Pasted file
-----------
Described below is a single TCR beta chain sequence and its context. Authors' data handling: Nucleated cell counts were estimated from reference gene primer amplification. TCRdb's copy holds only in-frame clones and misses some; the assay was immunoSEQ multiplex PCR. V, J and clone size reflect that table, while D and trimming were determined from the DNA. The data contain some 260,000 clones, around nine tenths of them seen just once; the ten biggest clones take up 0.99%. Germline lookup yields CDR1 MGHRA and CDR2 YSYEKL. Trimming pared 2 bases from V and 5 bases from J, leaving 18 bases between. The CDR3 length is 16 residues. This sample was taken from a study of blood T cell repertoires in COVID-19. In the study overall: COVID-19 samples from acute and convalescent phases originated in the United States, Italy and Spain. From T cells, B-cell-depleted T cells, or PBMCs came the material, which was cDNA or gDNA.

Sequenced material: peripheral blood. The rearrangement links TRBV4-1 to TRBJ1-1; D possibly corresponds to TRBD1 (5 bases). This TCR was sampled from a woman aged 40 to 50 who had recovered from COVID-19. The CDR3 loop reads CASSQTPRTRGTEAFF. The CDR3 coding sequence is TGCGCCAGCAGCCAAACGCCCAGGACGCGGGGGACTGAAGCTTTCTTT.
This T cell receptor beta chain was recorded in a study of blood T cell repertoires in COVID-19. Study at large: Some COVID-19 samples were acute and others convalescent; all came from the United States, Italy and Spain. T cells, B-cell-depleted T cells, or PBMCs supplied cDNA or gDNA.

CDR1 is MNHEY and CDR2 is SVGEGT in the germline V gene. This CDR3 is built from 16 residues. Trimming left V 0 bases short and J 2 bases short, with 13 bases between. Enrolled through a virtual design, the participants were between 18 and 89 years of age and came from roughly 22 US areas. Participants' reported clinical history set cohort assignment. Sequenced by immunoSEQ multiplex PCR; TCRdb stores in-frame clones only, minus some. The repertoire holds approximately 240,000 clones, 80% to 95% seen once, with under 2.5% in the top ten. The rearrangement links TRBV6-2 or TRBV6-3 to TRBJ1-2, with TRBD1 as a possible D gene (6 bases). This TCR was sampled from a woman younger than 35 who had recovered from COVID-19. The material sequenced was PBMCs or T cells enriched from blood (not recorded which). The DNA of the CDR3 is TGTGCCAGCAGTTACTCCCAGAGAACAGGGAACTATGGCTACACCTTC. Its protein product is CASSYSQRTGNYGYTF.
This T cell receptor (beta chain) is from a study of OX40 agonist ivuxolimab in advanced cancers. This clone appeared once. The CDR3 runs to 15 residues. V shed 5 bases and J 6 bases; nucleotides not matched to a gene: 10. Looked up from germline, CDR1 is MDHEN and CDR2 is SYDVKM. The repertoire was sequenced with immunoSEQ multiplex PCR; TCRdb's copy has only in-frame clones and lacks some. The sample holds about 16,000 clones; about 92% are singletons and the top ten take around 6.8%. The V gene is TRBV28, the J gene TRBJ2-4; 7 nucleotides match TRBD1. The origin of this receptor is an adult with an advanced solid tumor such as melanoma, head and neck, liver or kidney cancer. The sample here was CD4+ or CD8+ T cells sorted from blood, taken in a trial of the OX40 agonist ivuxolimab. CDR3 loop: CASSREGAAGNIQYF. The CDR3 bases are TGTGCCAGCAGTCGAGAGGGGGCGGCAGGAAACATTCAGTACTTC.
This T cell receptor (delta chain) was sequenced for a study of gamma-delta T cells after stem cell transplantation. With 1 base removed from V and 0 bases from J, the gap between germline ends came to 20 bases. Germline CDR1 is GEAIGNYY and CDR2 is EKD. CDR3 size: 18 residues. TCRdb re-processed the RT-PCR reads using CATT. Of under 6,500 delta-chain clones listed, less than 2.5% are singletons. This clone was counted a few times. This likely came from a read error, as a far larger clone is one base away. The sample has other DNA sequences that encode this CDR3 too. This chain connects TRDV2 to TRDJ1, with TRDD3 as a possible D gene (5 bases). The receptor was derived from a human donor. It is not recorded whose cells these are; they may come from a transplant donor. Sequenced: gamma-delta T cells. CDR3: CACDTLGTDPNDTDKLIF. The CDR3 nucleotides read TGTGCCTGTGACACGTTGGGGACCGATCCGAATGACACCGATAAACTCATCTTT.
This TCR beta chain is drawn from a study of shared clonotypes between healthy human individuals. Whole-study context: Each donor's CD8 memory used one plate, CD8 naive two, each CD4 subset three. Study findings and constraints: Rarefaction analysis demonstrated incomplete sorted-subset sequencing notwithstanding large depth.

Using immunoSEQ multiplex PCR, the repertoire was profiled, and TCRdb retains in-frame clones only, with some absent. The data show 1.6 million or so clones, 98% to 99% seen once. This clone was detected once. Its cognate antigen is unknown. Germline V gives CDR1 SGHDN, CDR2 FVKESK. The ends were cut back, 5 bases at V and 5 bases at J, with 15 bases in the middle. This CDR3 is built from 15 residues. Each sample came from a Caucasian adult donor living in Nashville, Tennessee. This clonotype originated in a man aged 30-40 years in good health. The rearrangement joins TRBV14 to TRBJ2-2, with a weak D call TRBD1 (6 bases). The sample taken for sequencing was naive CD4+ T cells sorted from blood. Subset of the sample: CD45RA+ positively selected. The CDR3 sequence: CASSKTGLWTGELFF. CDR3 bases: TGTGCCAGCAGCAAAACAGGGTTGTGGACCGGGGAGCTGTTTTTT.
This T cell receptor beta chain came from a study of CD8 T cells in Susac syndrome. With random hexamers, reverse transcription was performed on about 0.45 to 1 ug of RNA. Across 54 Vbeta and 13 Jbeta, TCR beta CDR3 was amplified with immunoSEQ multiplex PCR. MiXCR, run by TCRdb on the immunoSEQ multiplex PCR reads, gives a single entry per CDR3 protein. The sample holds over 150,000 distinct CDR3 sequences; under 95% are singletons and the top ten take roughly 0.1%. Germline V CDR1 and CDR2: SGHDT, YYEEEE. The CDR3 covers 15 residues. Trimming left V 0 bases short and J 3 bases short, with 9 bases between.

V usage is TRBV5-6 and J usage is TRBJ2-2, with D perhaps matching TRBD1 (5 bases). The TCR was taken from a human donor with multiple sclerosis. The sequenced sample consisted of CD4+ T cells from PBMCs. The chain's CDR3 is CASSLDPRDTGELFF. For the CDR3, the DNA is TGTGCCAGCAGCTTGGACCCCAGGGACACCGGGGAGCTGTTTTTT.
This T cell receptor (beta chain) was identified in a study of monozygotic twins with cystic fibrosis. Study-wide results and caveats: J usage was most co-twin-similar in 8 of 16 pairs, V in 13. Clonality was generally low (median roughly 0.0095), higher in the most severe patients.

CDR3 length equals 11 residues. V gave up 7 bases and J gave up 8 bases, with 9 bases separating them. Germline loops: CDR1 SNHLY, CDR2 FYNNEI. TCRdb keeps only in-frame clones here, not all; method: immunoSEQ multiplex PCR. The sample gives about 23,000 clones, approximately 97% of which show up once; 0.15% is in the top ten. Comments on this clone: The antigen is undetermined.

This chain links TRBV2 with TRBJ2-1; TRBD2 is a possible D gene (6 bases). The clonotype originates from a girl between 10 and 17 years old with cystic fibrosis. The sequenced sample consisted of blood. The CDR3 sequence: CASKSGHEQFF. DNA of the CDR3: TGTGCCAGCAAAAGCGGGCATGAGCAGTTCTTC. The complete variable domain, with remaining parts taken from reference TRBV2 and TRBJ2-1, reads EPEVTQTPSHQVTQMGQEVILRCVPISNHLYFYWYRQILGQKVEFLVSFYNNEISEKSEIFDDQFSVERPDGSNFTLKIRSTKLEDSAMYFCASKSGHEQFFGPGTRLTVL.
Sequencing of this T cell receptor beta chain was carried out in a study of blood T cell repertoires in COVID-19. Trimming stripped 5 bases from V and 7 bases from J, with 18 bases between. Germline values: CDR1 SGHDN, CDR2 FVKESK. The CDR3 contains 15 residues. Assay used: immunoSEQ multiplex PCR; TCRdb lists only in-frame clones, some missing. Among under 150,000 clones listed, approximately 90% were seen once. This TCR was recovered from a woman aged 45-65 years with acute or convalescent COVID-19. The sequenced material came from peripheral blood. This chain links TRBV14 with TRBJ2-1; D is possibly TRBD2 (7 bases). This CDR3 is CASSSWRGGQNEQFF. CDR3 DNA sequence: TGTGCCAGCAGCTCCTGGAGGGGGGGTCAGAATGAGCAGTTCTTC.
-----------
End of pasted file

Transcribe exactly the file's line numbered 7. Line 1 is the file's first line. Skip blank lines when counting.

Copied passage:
This TCR beta chain is drawn from a study of shared clonotypes between healthy human individuals. Whole-study context: Each donor's CD8 memory used one plate, CD8 naive two, each CD4 subset three. Study findings and constraints: Rarefaction analysis demonstrated incomplete sorted-subset sequencing notwithstanding large depth.